Missed Opportunities for Inclusion at ScienceWriters 2015
By Sonjiala Hotchkiss
Reporting on the #SciWri15 #SciWriWomen session.
I am more scientist than journalist; and, I do not expect that dynamic to change. I would like to be a better journalist though. When I first heard about the National Association of Science Writers (NASW), I thought that this organization could be a home away from home as it were. I was so excited to attend my first ScienceWriters conference thanks to a NASW DiverseScholar fellowship.
I did not expect to see many black women like me at the SciWri15 conference. I did not expect a high degree of inclusion, honestly; but, when confronted with a panel discussion titled “Sexism, Science Writing, and Solutions: Charting the Future”, I thought that this would be a space that demanded some attention to diversity. The level of failure on this front was disheartening.
When women are not inclusive
Panelist Christie Aschwanden, lead science writer for FiveThirtyEight, said that following the publication of an article she wrote for The New York Times on sexual harassment in the sciences [Aschwanden 2014], a male respondent emailed that the sorts of things that she wrote about did not happen when he was at the university in the 1970’s “because he would have known”. Queue the collective eye rolls. The white, female panelists were united in their castigation of male cluelessness, while being quite at ease with their own. Aschwanden continued by warning that people can become invisible because of the category that they are in, because their experience is dismissed as other and unfamiliar.
Were any of the non-minority women on the panel uncomfortable when fellow panelist Deborah Blum, who spoke on the importance of including women writers in the Best American Science and Nature Writing anthology when she was guest editor, failed to express any concern or interest in including writers of color. That is not a question. The one woman of color on the panel, though not an underrepresented minority, Apoorva Mandavilli said that she did not want to “wade into the minefield” of asking Blum about the number of women of color who were included in her impassioned drive. Blum responded that she would like to know the answer to that, too, as though the responsibility for knowing that lay elsewhere. In my opinion, when Blum spoke of how inclusion of women was important to her, the unspoken “white” adjective preceding women was clear.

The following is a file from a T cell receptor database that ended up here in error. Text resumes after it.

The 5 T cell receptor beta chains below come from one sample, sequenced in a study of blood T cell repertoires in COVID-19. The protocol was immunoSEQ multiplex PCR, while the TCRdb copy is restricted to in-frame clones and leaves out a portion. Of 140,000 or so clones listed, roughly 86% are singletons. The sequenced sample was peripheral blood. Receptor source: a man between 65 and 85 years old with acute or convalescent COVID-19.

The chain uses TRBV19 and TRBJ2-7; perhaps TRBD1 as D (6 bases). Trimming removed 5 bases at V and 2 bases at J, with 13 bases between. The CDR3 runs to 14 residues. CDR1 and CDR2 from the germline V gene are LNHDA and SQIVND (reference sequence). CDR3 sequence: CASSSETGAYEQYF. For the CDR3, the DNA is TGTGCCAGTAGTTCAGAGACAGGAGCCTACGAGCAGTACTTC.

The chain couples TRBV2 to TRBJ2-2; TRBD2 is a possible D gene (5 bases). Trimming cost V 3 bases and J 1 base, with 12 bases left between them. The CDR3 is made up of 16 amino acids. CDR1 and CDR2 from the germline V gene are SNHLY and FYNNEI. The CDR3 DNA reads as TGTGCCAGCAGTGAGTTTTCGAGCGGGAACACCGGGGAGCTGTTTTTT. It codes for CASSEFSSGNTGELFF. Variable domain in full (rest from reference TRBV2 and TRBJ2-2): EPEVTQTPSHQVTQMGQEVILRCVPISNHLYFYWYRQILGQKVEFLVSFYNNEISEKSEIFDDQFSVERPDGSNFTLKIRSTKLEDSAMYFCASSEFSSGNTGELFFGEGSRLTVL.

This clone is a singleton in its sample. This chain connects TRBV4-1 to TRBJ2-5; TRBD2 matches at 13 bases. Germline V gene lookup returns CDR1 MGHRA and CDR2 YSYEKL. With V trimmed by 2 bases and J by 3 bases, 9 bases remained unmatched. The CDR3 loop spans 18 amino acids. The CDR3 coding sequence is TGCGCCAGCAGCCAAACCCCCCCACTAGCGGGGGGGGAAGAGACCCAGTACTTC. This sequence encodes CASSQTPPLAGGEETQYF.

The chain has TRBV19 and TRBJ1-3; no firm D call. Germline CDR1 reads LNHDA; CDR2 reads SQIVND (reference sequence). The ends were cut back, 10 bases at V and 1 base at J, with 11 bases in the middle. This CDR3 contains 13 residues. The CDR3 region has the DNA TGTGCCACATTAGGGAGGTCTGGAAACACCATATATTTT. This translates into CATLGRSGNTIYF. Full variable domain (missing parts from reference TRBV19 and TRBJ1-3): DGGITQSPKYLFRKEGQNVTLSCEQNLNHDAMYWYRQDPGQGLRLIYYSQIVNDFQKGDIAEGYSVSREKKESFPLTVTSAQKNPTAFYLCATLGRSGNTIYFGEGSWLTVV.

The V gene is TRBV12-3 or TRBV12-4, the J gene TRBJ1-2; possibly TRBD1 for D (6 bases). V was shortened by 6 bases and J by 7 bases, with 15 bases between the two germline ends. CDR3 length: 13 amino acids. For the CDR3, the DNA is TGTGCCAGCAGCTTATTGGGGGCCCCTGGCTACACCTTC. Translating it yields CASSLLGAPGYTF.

For SciWri15…one woman of color on a panel…was enough
Though panelist Emily Willingham, a member of the NASW board, implied that supporting diversity meant that all members of the community would have to take on that responsibility regardless of their roles in the community, all the white members appeared content to abdicate that responsibility, save platitudes, while sitting on the panel. Numerous opportunities for these panelists to speak in ways that foster an inclusive environment during the panel were passed over. There was a woman of color to talk about the woman of color stuff. When Mandavilli indicated that it was of concern that she was the only woman of color on the panel, was she heard? Notably, Mandavilli is the co-chair of the NASW Diversity Committee; and, she authored an essay about her sense of isolation at the 2013 ScienceWriters conference [Mandavilli 2013].